Healthcare system still suing patients after being sold

A healthcare system in Tennessee is still suing patients for uncollected debt even after it’s been sold and some of its facilities were repurposed by the buyer. 

Tennova Healthcare-Lebanon, a two-campus hospital facility, was previously owned by Community Health Systems, a publicly traded Tennessee-based company, before it was purchased by Vanderbilt University Medical Center in 2019. The health system sued more than 1,000 patients for unpaid medical bills over the past two years, according to NPR.

The suits were filed even as the COVID-19 pandemic hit and many other healthcare organizations put off pursuing unpaid bills amid mass layoffs in the job market. Community Health Systems, on the other hand, still pursued debts as it continued its corporate downsizing, dropping from 200 hospitals to 84. Community Health Systems sued at least 19,000 patients for unpaid bills during the COVID-19 pandemic, one study from CNN found.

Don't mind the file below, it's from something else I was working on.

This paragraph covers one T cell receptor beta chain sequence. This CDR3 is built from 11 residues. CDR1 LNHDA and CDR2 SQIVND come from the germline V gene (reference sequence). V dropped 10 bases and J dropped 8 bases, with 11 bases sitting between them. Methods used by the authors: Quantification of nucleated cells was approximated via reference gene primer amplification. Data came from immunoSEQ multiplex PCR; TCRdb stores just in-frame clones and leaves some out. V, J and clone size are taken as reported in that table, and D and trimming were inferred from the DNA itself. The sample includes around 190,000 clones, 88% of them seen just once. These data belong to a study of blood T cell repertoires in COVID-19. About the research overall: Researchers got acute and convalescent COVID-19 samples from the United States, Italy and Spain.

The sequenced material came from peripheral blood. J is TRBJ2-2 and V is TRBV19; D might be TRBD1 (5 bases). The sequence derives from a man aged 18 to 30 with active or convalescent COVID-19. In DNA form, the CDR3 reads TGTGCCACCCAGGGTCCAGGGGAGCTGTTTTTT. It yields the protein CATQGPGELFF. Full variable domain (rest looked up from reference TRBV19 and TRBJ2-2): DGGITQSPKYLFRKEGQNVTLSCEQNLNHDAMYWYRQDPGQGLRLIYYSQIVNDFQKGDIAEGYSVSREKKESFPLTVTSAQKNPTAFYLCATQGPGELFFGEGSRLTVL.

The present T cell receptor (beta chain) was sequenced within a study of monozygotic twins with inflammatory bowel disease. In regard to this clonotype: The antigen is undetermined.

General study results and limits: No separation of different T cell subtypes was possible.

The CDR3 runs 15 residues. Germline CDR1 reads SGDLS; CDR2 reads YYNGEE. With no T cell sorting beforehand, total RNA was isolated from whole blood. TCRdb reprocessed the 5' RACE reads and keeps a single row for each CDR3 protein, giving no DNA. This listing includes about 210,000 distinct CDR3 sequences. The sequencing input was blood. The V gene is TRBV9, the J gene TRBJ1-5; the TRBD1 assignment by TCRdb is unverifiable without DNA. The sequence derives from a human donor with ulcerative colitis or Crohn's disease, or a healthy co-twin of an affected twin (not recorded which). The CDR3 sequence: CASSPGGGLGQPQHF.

“The selloff helped stabilize the company after taking on massive debt during a period of rapid growth that briefly gave Community Health Systems more hospitals than any other chain in the country,” NPR reported. “But now many of those institutions are like zombie hospitals—little more than a legal entity still taking patients to court even after being sold to new owners that don't sue over medical bills.”

Vanderbilt, by contrast, has stated it does not take patients to court for unpaid debt. Tennova Healthcare-Lebanon no longer exists as a hospital—the facility was renamed Vanderbilt Wilson County Hospital at the time of the acquisition.

However, the brand is still pursuing patients—but also facing pressure from patient advocacy groups to change this practice. 

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